by Rob Williams on July 24, 2019 in Graphics & Displays
NVIDIA’s TITAN RTX means business – and a lot of it. This jack-of-all-trades graphics card caters to those with serious visual computing needs, whether it be designing and rendering 3D scenes, or poring over repositories of photos or other data with deep-learning work.
Chaos Group V-Ray
To the surprise of no one, we’re sure, the TITAN RTX has proven dominant in our first rendering test. Notably, it isn’t exactly pulling far ahead of the RTX 2080 Ti, which depending on which GPU you’re gravitating towards most will be a great or bad thing. Regardless of how close the 2080 Ti keeps to the TITAN RTX in performance, though, the 2080 Ti will always fall short of that massive 24GB framebuffer.
In Redshift, the TITAN RTX domination continues, leading the pack in every way but the framebuffer (which is matched by the last-gen Quadro P6000). It wasn’t long ago 16GB of memory seemed completely normal for a desktop PC, whereas now, creators are craving that much for just their GPU.
Because RTX offers unique ray tracing capabilities, OTOY has so far branched such tests to a separate version of OctaneBench, called OctaneBench RTX. The standard version is seen above, which still puts the TITAN RTX ahead of the pack a fair distance, though one not too wide to the 2080 Ti. The leap over last-gen cards is huge, though. It’s hard to believe we see a test that makes the TITAN Xp look weak, but Turing’s enhancements have sure helped a lot here.
What about when RTX is turned on?
We covered a few months ago that Octane will be supporting more than just CUDA in the near-future, which ultimately means that GPUs from non-NVIDIA vendors can be used for rendering. Even Apple’s seriously locked-down macOS will keep the Octane love going thanks to what we believe will be Vulkan to Metal translation.
Even if non-CUDA cards are supported, OTOY is giving us the impression that all the rays are going to belong to NVIDIA. With “RTX On”, the performance uplift is simply incredible. That said, the RTX plugin is still in beta, and while it’d be assumed that any acceleration like this would be for quick iterative feedback rather than final renders, we were told differently at GTC in the spring.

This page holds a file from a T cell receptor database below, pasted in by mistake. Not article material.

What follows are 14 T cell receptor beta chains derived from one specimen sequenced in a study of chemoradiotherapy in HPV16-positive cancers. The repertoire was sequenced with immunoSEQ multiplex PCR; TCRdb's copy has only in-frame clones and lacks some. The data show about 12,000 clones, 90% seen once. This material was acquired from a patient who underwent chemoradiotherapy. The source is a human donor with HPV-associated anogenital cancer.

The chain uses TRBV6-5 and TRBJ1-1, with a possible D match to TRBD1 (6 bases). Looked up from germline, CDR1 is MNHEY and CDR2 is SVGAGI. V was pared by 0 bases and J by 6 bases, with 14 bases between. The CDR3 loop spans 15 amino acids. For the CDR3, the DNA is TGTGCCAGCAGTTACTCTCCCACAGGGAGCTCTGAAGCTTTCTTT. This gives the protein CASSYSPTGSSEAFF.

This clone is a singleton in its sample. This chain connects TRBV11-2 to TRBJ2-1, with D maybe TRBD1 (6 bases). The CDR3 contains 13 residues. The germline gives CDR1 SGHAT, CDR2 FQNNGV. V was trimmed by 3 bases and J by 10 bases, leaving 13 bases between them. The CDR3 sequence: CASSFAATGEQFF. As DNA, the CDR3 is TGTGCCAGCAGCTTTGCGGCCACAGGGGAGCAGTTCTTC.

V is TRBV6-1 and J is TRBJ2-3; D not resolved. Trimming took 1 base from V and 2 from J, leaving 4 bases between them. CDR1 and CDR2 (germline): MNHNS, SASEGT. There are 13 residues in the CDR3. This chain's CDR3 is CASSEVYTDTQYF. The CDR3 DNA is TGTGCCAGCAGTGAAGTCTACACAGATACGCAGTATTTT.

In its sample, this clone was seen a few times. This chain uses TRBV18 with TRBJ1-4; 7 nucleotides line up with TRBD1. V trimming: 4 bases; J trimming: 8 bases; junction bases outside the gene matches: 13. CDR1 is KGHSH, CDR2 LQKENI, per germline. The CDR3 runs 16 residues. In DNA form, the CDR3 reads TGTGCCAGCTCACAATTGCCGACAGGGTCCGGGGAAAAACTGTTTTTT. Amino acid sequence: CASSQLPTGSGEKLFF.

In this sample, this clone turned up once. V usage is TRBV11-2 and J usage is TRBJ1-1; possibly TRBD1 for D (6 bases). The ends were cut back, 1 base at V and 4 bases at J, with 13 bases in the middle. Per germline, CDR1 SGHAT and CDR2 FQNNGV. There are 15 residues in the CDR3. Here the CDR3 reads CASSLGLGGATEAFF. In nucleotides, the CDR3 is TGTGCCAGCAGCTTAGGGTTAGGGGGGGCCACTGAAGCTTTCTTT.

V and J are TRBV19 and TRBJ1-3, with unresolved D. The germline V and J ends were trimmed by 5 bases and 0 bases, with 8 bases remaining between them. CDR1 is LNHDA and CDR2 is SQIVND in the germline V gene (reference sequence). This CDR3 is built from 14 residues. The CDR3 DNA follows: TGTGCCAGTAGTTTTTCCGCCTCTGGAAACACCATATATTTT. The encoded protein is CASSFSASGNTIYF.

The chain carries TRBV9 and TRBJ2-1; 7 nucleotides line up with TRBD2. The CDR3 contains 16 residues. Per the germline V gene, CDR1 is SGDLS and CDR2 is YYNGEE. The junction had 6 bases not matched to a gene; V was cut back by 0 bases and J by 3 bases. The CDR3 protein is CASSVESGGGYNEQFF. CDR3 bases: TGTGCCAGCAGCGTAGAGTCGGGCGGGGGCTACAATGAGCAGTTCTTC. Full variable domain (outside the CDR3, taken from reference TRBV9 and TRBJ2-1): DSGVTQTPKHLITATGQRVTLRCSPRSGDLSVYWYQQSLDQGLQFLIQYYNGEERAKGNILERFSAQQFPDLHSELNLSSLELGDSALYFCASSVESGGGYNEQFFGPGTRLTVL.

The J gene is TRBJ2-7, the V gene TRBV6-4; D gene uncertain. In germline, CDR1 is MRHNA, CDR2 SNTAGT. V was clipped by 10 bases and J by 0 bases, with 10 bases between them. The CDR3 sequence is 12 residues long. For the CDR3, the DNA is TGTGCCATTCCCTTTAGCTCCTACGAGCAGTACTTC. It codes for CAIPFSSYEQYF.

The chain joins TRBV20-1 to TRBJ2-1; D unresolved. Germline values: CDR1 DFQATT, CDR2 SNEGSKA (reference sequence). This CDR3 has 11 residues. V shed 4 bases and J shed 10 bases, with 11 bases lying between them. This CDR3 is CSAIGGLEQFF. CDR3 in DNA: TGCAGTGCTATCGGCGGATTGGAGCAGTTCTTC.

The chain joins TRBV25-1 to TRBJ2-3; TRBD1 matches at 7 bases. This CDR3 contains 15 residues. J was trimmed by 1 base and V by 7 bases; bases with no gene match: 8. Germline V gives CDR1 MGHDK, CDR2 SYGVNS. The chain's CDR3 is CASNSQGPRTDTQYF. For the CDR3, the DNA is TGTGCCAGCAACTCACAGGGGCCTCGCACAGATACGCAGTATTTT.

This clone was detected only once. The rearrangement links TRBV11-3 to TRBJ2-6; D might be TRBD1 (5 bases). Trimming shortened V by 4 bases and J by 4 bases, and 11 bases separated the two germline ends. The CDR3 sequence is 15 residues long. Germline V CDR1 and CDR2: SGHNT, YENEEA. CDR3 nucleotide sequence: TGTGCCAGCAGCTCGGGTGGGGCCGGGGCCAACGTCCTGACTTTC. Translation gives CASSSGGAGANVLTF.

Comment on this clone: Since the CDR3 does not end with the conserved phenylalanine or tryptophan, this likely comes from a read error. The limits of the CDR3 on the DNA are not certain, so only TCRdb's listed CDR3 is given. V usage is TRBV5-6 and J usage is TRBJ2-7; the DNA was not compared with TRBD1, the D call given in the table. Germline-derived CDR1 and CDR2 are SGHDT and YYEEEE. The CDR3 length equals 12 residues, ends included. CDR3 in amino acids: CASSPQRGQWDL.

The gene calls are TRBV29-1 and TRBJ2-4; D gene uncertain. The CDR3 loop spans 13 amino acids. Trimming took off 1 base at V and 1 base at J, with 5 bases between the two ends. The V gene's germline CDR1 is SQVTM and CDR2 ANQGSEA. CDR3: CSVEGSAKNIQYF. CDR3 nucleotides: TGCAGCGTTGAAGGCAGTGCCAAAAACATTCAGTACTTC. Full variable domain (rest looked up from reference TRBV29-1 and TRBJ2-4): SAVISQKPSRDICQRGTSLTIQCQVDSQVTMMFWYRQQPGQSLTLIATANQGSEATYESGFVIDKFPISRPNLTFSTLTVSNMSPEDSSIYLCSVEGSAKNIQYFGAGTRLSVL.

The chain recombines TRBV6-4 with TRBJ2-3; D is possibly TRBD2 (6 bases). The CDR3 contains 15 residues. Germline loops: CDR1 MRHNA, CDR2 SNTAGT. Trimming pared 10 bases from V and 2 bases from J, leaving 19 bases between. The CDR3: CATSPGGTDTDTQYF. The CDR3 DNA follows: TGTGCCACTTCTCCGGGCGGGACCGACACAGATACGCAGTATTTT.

We really can’t wait to see the final RTX-optimized Octane drop and hear some user experiences.
Autodesk Arnold GPU
We went in-depth with Arnold GPU a couple of months ago, and while the renderer was a lot of fun to play with, it definitely had some issues, and odd ones. The kind where a slower GPU was faster than one that’s technically superior. All of the performance from that article has found itself here again, with the RTX added to show that it happily dominates the rest.
Note that the 0s at the bottom of the graph meant that the render didn’t finish after an hour. How such specific GPUs face this bug, we’re not sure, but it does seem to impact the same ones each time.
As mentioned at least once before, we’re in the process of rebenchmarking a whack of GPUs for an upcoming look at ProViz performance with the latest gaming GPUs, and we can say that even with the latest Arnold version for Maya (18.104.22.168), these scaling oddities continue to be seen.